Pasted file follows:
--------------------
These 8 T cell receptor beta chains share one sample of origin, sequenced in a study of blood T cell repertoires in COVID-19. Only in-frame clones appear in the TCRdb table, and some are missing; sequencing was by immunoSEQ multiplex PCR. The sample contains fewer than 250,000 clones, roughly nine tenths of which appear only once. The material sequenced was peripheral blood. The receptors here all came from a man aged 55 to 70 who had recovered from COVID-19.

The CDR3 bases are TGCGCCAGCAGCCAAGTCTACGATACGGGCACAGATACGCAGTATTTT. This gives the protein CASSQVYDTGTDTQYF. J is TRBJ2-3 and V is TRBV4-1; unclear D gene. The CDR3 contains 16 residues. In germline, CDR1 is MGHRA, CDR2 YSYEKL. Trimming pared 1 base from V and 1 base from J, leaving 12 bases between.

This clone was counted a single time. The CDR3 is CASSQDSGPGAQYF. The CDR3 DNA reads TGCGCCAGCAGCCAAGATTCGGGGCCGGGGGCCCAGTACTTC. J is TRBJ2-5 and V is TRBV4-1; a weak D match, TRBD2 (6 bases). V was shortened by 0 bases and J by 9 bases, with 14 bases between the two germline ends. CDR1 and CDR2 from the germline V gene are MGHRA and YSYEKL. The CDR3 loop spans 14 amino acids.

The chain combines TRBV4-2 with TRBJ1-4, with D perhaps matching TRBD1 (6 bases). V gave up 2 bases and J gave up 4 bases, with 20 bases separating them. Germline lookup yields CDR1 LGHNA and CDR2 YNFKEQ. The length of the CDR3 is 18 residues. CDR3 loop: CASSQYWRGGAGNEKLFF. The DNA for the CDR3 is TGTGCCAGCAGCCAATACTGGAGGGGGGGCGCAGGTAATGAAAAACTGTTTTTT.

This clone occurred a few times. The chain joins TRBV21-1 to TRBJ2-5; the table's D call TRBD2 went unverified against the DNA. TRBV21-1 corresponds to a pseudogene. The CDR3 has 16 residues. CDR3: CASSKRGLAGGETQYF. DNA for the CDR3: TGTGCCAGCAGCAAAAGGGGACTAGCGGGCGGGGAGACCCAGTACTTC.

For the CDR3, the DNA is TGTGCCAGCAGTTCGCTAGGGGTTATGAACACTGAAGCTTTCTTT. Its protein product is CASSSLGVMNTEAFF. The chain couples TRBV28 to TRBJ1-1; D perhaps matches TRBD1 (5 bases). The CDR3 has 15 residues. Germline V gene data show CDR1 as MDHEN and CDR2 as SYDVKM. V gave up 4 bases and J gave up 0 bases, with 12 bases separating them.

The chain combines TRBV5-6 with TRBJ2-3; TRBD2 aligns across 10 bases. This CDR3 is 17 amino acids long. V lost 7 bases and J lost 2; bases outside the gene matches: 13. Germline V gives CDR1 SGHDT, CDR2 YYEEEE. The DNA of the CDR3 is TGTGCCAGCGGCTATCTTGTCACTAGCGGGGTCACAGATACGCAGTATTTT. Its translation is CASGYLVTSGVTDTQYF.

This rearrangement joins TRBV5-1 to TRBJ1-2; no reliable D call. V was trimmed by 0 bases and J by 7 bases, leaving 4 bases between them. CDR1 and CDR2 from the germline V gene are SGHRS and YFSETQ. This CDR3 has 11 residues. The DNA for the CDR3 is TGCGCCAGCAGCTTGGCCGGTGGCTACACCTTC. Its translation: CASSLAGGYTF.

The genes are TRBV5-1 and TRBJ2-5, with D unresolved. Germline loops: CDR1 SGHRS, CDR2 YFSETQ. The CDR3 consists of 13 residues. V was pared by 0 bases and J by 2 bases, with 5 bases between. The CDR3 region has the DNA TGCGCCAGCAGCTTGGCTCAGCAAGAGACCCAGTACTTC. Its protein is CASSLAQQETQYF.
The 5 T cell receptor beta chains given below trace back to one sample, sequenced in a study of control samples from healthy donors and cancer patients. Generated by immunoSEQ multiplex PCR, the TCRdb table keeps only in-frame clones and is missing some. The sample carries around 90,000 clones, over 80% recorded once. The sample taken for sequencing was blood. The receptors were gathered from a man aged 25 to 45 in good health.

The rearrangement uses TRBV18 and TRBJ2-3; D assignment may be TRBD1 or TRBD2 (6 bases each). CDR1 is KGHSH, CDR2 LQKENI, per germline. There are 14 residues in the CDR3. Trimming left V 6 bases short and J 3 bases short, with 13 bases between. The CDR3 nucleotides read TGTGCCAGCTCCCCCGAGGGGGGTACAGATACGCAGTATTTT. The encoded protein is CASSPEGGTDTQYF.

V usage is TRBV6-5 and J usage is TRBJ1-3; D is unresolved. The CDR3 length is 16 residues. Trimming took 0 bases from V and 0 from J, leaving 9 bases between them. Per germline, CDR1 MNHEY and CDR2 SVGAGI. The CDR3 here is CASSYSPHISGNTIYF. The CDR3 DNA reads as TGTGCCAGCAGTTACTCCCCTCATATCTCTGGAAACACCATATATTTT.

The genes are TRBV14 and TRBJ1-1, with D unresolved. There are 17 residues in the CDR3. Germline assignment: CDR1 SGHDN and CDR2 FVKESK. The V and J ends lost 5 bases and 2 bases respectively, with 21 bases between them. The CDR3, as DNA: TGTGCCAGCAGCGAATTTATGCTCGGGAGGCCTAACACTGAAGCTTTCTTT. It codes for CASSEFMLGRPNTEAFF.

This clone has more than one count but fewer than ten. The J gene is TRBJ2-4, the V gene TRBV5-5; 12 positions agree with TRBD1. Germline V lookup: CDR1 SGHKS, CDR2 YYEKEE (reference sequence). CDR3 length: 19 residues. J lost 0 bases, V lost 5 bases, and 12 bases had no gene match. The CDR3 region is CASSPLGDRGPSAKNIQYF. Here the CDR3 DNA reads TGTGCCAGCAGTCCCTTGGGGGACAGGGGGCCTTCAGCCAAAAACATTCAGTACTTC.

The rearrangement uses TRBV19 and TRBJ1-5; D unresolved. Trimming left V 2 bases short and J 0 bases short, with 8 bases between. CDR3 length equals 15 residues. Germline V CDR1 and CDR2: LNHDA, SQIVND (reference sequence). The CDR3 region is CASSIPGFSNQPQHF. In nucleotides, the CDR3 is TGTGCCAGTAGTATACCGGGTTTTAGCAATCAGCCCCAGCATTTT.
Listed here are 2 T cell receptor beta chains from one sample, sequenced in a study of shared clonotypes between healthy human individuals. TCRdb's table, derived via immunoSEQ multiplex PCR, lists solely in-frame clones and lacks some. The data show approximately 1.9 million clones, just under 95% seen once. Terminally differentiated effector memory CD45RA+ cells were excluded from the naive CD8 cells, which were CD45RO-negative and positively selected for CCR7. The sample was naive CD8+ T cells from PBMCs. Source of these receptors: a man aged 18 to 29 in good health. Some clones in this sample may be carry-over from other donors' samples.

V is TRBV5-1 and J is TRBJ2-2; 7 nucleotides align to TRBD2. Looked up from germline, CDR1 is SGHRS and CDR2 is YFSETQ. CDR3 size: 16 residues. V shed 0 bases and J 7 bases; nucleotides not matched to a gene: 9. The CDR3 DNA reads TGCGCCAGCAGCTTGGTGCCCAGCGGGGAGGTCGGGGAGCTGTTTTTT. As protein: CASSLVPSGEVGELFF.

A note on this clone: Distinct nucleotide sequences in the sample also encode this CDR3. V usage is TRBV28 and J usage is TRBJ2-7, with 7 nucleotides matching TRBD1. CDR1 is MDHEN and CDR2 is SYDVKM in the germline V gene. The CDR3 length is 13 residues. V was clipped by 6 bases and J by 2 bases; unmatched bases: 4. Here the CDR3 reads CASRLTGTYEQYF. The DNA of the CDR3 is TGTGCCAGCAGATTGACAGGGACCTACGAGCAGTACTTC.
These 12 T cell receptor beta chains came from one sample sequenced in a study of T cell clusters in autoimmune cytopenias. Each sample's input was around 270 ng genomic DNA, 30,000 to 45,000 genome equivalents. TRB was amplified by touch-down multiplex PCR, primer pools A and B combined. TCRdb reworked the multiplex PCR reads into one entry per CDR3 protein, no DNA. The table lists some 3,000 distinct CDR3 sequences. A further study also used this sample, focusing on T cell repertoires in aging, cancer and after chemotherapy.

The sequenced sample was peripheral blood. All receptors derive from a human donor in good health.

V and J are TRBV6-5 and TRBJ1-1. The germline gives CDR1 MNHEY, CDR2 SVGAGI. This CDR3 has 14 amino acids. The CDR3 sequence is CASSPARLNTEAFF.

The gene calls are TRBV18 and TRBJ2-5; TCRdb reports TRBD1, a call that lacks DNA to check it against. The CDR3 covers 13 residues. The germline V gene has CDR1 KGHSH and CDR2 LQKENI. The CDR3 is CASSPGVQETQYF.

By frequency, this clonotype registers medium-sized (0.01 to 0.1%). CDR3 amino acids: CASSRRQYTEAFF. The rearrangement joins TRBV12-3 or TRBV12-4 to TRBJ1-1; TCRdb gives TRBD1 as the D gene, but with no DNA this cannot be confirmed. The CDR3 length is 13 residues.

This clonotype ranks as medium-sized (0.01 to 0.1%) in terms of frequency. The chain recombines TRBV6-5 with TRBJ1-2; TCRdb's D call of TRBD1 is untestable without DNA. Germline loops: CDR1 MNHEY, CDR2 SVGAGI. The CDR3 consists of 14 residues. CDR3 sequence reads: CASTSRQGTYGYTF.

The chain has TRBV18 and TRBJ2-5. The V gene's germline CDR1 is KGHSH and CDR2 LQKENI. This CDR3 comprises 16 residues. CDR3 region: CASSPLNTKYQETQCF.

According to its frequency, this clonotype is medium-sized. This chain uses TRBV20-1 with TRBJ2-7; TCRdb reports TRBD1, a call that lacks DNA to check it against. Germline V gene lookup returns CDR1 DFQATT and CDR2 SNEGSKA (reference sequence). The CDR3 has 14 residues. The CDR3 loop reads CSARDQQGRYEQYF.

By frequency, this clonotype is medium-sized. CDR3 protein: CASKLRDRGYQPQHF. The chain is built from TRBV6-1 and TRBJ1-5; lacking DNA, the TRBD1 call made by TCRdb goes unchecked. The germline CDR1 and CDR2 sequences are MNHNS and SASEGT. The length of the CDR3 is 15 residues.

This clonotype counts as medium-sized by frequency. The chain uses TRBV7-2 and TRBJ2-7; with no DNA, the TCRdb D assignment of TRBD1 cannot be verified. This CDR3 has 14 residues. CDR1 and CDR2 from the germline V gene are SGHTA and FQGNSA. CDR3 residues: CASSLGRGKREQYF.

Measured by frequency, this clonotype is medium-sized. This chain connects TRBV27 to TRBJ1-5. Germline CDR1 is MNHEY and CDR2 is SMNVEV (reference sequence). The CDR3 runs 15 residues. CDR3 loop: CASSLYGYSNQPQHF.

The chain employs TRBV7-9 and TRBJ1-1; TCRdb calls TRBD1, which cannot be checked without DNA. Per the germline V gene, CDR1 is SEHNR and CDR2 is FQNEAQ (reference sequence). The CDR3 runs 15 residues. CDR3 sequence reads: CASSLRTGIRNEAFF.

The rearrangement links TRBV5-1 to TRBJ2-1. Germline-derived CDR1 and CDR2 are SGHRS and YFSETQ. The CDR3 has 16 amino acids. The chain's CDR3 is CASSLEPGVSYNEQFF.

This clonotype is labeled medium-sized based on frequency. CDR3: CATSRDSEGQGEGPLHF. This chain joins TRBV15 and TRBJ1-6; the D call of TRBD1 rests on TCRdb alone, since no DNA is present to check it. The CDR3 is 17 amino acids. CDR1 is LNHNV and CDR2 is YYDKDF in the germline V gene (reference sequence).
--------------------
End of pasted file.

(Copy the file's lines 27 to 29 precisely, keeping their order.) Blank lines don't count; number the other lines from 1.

By frequency, this clonotype is medium-sized. CDR3 protein: CASKLRDRGYQPQHF. The chain is built from TRBV6-1 and TRBJ1-5; lacking DNA, the TRBD1 call made by TCRdb goes unchecked. The germline CDR1 and CDR2 sequences are MNHNS and SASEGT. The length of the CDR3 is 15 residues.

This clonotype counts as medium-sized by frequency. The chain uses TRBV7-2 and TRBJ2-7; with no DNA, the TCRdb D assignment of TRBD1 cannot be verified. This CDR3 has 14 residues. CDR1 and CDR2 from the germline V gene are SGHTA and FQGNSA. CDR3 residues: CASSLGRGKREQYF.

Measured by frequency, this clonotype is medium-sized. This chain connects TRBV27 to TRBJ1-5. Germline CDR1 is MNHEY and CDR2 is SMNVEV (reference sequence). The CDR3 runs 15 residues. CDR3 loop: CASSLYGYSNQPQHF.